Of course not. But if you applied the same logic used by many anti-GMO activists who claim that the increased use of GMOs caused the rise in autism, one would have to claim that the of organic food also caused autism. That's according to this post by Kevin Folta.
His little parody shows how easy it is to create a scary sounding food story based on spurious correlations. In fact, he shows three graphs illustrating the rise in autism, the rise in diabetes, and the rise in organic food consumption over time. All three track each other almost perfectly. But no one reasonable would claim that diabetes causes autism or that organics cause autism. Likewise, no reasonable person should claim GMOs cause autism unless they can provide some causal biological biases for the claim.
It is exactly this sort of fallacious correlational analysis that "suggests" adoption of GMOs in India caused an increase in suicides. This little tidbit spread like wildfire around the web, made its way into food documentaries, and now is often repeated as fact. The trouble is that when you actually look at the facts, the story doesn't hold much water.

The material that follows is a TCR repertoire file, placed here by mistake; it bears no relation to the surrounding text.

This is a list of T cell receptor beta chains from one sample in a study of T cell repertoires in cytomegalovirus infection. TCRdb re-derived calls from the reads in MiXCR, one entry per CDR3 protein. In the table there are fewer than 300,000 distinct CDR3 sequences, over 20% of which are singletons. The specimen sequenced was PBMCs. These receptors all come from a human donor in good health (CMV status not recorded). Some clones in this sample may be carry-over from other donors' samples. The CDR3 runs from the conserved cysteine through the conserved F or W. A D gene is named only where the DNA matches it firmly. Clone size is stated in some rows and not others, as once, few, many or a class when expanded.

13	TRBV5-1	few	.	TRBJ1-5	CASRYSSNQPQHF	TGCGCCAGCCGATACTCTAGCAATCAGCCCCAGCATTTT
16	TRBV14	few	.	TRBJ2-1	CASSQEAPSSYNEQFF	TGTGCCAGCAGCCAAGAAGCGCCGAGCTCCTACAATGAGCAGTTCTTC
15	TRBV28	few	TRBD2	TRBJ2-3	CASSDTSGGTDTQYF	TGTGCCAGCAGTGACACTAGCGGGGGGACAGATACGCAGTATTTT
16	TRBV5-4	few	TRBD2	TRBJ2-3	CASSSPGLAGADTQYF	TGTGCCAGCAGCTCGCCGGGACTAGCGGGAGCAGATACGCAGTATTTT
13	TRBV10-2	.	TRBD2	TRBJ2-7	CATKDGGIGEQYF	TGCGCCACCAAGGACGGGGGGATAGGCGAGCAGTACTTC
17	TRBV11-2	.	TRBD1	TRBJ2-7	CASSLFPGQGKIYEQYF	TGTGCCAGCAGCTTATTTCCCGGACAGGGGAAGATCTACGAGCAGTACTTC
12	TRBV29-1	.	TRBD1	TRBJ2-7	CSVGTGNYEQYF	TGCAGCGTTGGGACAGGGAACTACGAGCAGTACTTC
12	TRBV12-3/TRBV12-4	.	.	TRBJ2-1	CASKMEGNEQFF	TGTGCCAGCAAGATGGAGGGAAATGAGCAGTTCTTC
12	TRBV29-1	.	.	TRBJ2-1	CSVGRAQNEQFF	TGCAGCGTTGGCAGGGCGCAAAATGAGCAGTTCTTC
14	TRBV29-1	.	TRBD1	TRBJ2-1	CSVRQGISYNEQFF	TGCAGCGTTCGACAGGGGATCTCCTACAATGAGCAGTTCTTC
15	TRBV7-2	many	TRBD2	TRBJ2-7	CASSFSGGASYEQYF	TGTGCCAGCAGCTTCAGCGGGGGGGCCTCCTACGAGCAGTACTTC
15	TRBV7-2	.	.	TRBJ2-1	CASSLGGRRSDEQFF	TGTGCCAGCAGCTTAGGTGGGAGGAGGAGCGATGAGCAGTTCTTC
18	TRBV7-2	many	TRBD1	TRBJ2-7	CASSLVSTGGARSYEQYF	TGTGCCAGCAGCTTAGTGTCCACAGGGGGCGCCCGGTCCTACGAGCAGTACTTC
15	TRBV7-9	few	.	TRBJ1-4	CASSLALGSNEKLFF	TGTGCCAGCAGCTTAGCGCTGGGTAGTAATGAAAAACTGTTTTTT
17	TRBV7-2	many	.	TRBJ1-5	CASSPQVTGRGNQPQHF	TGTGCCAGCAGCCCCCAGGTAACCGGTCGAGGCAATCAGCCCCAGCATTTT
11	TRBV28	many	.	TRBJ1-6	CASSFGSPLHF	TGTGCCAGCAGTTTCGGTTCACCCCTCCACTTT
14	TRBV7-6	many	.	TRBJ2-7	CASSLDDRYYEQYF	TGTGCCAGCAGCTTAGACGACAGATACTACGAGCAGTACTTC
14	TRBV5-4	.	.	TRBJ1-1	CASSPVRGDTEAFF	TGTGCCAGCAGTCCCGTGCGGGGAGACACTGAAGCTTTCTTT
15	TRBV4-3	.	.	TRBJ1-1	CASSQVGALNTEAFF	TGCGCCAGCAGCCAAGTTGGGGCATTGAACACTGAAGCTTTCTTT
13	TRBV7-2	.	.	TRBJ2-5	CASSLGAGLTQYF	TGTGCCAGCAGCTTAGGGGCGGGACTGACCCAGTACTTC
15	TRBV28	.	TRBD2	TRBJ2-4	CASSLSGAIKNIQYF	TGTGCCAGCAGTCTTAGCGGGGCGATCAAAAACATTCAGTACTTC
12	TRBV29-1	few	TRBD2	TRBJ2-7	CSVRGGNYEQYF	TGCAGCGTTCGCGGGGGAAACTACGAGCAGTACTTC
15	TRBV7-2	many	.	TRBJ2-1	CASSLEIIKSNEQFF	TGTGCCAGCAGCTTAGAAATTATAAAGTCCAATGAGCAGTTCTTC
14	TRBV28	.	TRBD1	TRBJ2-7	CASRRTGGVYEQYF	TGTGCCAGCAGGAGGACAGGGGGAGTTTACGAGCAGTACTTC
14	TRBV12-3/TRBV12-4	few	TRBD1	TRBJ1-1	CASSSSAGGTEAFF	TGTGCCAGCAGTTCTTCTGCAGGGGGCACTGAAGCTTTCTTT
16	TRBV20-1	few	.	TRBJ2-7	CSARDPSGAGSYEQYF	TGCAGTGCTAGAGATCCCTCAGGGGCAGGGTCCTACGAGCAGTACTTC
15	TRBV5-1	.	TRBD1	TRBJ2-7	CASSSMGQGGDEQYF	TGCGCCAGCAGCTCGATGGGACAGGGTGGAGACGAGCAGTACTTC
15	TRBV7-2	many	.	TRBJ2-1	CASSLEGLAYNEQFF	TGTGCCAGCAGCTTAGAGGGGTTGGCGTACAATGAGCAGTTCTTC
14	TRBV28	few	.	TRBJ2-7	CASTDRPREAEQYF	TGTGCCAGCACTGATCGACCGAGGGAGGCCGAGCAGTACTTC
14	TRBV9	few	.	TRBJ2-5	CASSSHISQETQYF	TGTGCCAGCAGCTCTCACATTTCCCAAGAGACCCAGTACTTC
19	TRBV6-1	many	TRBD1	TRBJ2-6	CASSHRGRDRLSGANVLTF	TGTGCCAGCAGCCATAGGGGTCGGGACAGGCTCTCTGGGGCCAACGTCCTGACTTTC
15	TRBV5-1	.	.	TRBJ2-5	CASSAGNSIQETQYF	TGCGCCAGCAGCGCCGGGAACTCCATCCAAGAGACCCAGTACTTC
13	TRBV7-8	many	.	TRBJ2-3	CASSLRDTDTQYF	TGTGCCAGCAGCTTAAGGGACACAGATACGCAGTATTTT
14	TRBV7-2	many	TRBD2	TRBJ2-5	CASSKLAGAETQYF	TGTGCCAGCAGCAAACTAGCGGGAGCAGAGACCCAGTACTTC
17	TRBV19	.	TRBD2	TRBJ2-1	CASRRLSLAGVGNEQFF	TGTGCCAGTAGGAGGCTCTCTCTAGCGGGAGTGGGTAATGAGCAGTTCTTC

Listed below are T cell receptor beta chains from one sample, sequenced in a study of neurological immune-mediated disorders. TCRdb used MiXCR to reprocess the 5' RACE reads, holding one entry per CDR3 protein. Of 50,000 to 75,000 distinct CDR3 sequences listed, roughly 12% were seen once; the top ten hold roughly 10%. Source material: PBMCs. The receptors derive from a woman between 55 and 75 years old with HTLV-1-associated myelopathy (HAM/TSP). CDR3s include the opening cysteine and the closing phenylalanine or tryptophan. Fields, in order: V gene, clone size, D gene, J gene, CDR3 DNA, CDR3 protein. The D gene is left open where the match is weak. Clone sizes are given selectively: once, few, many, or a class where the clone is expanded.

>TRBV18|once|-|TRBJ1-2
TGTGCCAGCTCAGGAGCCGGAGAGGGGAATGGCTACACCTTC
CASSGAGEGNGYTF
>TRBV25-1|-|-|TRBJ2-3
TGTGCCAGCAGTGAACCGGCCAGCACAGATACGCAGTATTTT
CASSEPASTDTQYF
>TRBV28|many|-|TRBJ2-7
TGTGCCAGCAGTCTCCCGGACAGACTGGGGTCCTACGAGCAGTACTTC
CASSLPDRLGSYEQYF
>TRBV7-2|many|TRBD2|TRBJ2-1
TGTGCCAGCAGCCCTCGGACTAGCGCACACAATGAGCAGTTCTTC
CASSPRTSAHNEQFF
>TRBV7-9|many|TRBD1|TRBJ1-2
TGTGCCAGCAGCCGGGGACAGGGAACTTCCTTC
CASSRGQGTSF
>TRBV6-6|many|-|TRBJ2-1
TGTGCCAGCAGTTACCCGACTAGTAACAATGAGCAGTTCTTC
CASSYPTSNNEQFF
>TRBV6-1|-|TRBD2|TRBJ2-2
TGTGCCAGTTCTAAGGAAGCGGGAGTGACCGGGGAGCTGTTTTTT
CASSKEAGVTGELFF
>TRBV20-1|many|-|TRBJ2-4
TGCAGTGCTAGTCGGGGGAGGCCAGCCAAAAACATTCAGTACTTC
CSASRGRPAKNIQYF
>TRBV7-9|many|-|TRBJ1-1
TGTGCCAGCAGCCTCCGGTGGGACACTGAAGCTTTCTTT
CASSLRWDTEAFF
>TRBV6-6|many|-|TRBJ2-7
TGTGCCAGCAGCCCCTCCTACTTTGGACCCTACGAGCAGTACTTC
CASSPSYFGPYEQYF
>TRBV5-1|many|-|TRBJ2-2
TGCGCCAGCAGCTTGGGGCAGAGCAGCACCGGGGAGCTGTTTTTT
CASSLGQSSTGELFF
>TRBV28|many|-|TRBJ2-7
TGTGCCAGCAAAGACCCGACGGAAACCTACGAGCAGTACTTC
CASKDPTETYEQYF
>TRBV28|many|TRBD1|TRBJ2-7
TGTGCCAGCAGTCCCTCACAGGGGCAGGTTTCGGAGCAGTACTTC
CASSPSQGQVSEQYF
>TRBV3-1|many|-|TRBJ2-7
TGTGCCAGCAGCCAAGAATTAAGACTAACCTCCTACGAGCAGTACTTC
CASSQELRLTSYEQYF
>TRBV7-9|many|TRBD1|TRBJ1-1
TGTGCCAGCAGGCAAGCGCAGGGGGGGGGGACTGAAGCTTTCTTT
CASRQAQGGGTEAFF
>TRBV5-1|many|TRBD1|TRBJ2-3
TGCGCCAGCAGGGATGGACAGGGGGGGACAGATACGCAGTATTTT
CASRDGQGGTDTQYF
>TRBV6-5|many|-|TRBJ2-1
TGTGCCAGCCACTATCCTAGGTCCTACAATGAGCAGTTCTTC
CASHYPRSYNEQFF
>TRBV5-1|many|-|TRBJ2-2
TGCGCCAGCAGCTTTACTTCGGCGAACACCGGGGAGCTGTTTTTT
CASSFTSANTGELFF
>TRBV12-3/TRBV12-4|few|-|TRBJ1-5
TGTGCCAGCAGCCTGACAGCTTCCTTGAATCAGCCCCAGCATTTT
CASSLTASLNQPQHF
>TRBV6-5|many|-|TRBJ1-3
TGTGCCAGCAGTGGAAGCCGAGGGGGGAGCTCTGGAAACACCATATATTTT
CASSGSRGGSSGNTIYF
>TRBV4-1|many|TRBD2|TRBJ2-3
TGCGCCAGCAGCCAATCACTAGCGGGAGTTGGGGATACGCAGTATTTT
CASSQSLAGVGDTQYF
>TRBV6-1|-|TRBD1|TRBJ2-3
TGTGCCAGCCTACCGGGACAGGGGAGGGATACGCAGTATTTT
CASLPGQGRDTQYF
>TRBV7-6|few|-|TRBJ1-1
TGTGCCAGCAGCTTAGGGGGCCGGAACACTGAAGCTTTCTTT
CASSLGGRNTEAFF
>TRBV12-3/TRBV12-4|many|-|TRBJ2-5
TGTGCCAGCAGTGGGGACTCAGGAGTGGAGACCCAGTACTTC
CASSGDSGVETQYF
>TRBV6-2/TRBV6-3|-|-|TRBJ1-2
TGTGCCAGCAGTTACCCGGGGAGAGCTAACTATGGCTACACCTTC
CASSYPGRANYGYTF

Here are the first two paragraphs of Folta's parody:
While people think of "organic" cultivation techniques as natural and safe, there are important points we might consider. Most of the plants used today have only been developed genetically in the last 100 years, and even "heirloom" varieties were bred relatively recently. There have been no long term studies, and plants certainly are known to produce a wide suite of toxic compounds.
Worse, organically cultivated plants are placed in highly artificial environments. Rather than growing in soil as it exists, soils are highly amended with composts and manures. High levels of nitrogen and carbon dramatically alter gene expression leading to patterns never observed in nature. Van Djik et al. (2012) found that there were dramatic differences in gene expression between conventional and organically-grown potatoes, with organic potatoes showing higher expression of stress-related genes. There have been no long-term studies to assess the effects of this un-natural gene expression.